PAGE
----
The school provides a broad and balanced curriculum planned in accordance with the National Curriculum which teaches all children key skills, concepts and attitudes and develops their knowledge and understanding across all curriculum areas.
Please refer to the links below and to the 'Key Information' page for further details about our curriculum.
How we teach Phonics
The staff plan fun, interactive phonics lessons using the ‘Letters and Sounds’ scheme, supported by other resources like ‘Jolly Phonics’ where appropriate. Assessments are carried out regularly to ensure children are taught the appropriate “phase” according to their learning needs and not just their age.
There are 6 ‘Letters and Sounds’ phases:
- Phase 1 starts at pre-school
- Phases 2 and 3 are taught in Reception
- Phases 4 and 5 in Year 1
- Phase 6 in Year 2.
However we all know that children are all different and some may need additional time and/or extra support to apply their knowledge and secure their learning.
Phonics and Reading
In Reception and Key Stage 1 classes, reading is taught through daily phonics lessons with differentiated activities to cater for all levels of learning. Planned guided reading sessions take place regularly, so children can apply their phonic knowledge and have the opportunity to learn other reading skills by means of the ‘reading detectives’ e.g. feeling finder, where simple inferences are made.
Children in Year 3 to Year 4 generally have several differentiated phonic sessions during a week. Each child has planned guided reading sessions twice a week with levelled books and independent follow up work, where they can apply their phonic knowledge, and develop their reading detective skills. Additional resources are used to give extra support to pupils when needed.
Children in upper Key Stage 2 participate in phonic sessions as needed. There are guided reading sessions for pupils, two or three times a week, depending on pupils’ needs. They use levelled materials, books and comprehensions.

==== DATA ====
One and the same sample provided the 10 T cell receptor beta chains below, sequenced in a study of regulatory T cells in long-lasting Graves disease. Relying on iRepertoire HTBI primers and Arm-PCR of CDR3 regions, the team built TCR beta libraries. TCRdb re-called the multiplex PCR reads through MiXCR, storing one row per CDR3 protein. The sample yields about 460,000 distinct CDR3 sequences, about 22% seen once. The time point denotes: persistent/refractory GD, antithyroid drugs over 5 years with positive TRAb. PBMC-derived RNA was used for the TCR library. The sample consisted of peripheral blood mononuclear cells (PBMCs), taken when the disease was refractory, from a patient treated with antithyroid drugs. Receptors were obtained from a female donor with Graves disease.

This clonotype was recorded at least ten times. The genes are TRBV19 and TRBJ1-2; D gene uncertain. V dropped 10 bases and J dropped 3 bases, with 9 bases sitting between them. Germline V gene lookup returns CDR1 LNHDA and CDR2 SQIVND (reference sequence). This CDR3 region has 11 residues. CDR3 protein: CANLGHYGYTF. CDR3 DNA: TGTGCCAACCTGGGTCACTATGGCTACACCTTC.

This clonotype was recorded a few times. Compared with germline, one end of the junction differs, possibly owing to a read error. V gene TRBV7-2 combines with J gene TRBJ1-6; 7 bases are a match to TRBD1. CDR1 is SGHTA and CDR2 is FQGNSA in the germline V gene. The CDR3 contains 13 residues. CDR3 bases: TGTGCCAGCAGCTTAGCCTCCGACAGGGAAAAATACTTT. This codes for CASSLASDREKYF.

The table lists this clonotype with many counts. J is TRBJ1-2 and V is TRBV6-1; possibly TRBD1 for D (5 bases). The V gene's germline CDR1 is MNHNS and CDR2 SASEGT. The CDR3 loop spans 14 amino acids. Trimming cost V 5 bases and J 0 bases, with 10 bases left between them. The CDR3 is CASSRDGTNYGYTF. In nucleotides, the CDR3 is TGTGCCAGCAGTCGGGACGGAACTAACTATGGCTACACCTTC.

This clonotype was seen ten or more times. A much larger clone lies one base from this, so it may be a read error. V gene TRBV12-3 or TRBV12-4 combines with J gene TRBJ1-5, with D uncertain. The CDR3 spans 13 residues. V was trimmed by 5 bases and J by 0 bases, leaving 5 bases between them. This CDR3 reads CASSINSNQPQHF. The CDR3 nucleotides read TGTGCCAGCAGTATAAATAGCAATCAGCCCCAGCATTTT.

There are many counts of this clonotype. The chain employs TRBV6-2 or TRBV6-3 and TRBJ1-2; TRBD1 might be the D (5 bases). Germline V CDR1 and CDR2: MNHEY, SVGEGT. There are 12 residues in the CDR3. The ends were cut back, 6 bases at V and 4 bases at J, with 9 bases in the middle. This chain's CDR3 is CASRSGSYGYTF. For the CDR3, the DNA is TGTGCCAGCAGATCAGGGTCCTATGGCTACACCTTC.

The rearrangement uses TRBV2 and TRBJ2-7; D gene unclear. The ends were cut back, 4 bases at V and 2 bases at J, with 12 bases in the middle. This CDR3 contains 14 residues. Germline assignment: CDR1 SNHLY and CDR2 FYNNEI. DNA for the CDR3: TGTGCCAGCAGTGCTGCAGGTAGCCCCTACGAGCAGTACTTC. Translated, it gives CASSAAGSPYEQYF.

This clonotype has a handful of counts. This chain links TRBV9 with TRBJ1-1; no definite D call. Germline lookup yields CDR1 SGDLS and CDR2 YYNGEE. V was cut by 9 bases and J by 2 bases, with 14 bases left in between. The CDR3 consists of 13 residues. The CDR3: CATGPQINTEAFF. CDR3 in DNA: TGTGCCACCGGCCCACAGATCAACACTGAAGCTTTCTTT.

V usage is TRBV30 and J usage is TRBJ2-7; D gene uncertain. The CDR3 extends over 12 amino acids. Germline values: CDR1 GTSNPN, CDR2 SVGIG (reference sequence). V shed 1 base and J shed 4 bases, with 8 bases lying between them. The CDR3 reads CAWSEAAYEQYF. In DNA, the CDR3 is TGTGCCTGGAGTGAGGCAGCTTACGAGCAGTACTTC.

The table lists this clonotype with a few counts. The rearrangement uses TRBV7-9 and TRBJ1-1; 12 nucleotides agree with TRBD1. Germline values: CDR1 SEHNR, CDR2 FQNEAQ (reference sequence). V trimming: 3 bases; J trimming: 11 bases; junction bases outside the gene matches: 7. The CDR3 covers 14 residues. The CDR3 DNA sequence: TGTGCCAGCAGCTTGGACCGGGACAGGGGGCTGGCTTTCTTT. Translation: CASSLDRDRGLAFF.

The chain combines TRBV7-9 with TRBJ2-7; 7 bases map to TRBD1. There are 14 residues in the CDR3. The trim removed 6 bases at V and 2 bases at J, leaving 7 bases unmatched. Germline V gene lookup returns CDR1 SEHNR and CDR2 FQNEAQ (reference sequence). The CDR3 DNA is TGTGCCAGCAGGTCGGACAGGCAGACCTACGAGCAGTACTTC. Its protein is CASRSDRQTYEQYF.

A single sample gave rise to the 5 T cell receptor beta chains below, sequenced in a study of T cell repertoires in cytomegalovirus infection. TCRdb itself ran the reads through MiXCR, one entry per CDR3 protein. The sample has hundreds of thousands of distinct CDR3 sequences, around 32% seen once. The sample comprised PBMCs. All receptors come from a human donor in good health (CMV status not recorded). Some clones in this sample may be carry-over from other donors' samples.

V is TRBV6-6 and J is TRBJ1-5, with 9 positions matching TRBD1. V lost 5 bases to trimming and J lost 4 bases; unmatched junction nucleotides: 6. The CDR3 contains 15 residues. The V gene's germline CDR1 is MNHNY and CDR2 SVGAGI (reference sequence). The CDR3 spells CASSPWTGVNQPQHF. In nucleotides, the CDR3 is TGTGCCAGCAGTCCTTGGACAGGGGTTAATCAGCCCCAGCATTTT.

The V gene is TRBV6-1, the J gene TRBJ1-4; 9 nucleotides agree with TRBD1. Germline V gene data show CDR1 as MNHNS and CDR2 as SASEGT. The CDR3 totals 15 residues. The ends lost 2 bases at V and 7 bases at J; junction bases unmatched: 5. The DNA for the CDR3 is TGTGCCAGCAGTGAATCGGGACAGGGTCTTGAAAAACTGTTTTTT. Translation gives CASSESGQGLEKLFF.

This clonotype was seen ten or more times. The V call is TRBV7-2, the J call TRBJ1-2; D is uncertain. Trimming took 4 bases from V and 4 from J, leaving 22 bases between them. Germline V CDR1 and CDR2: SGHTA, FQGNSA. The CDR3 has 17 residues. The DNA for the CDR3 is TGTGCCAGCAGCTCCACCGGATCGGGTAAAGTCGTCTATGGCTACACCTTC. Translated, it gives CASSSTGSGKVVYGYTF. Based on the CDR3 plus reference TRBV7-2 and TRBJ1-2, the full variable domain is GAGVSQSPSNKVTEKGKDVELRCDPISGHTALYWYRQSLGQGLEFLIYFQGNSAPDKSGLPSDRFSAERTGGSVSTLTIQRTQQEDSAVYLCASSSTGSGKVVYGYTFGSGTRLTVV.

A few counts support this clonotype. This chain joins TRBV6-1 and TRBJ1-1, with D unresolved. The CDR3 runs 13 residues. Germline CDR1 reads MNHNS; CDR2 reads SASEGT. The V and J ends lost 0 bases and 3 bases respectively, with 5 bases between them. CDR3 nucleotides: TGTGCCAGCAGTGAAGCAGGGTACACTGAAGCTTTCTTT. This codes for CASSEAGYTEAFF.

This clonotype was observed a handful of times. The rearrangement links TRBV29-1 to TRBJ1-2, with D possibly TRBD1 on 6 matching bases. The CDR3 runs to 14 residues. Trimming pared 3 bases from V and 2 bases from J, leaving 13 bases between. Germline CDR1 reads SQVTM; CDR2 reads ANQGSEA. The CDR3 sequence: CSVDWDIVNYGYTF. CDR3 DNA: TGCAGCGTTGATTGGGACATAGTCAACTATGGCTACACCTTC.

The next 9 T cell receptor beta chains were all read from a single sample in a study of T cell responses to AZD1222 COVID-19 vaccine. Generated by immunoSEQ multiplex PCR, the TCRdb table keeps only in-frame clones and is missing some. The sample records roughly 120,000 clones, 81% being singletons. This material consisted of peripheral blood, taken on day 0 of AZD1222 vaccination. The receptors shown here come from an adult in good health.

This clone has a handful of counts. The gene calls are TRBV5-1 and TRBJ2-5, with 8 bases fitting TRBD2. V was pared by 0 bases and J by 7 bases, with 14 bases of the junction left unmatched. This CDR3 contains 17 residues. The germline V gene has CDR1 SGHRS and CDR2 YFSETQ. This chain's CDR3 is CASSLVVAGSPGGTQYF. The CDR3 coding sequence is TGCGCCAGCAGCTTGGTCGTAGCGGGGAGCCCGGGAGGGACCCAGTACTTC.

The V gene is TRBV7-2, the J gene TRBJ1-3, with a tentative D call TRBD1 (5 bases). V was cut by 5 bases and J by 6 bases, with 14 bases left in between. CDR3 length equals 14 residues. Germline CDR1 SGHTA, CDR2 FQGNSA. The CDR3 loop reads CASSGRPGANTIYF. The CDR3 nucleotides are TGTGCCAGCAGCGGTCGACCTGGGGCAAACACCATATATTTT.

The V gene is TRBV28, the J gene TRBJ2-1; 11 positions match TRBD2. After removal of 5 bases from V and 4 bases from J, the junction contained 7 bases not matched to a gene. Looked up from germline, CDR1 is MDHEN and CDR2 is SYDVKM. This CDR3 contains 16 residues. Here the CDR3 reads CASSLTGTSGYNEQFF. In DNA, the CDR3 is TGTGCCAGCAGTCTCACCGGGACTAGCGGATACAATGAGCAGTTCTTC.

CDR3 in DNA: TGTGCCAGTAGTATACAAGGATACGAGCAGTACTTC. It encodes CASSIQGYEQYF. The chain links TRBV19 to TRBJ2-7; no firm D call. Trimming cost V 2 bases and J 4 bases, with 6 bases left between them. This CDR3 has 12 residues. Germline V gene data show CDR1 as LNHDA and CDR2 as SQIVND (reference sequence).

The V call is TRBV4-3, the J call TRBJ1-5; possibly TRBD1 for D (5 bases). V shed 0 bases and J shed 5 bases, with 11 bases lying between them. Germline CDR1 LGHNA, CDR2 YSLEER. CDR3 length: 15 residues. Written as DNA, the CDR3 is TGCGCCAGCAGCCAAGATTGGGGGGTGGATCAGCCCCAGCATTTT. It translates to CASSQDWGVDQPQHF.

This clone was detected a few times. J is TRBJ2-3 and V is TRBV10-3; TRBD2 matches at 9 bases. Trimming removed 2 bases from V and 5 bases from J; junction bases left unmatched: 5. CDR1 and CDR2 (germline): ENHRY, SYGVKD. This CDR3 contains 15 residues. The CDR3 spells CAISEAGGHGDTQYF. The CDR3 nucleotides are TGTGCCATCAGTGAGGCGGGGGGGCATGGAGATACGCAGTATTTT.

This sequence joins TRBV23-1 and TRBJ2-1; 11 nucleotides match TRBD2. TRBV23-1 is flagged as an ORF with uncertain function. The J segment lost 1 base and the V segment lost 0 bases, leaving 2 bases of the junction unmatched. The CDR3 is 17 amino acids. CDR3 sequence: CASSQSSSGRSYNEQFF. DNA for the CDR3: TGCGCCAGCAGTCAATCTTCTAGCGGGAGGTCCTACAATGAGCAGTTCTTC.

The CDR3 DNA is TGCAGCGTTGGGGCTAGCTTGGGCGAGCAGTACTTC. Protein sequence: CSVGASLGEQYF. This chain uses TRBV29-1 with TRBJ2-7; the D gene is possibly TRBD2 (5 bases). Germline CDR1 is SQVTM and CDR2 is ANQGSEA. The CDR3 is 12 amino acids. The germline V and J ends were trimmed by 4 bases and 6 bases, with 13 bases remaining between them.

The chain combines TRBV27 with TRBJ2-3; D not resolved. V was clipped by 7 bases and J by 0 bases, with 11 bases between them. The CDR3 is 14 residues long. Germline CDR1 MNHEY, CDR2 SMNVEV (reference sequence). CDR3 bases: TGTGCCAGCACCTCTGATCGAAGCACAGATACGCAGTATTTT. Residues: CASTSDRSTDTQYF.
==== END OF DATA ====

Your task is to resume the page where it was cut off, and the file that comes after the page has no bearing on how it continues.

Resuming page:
In Key Stage 1 and Key Stage 2, each child is provided with a Home-School Reading Diary to enable teachers to monitor reading at home and to communicate with parents about reading in school.
It is important, as well as being able to read a text, that children understand what has been read. Staff use a variety of comprehension materials to teach the skills needed.
The school uses assessing pupils progress (APP) reading materials to track progress and plan next steps in learning.
Children develop their writing skills in daily Literacy lessons but they also practice these during a variety of activities across many subjects within the curriculum. Drawing upon the context of the creative curriculum theme (topic), teachers carefully construct sequences of writing lessons (Literacy "Unit"s) during which children learn and develop their writing skills. Each term children will learn through a combination of narrative (story writing), poetry and non-fiction literacy units, experiencing genres such as:
- Information Texts
- Explanation Texts
- Report Texts
- Persuasive Texts
Whilst Literacy lessons focus on learning new Literacy skills (eg. spelling, grammar, particular text features of a report), children are also presented with other opportunites to practice and apply the writing skills they have already learned for example, by writing:
- a letter to the Prime Minister
- a recount of a recent school trip
- an explanation of the Water Cycle
- a set of instructions to play a board game.
These writing opportunities are fuelled directly by the topic work, hands-on activities and/or real life events so children are excited and enthusiastic about writing.
In Reception class children are given opportunities to develop their gross motor skill by making shapes with a variety of equipment e.g. cars, paint brushes and scarves, and their fine motor control by manipulating smaller equipment e.g. threading beads, picking up small items with tweezers and drawing. Children are shown how to hold a pencil correctly. During phonics lessons the accurate formation of each letter is taught, and continually practised and reinforced throughout the year. When 2 or more letters are used to make one sound e.g. ai, this is taught joined, as one unit.
In KS1, children are taught horizontal and diagonal joins, and to make lower-case letters the correct size relative to one another.
In lower KS2 children are taught to make ascenders (l t h k d b f) and descenders (q y p g j) parallel, and make the size, proportion and spacing of letters consistent.
In upper KS2 children are taught alternative joins and are given choices to develop their own personal, neat handwriting style, and the type of writing implement that is best suited for a task.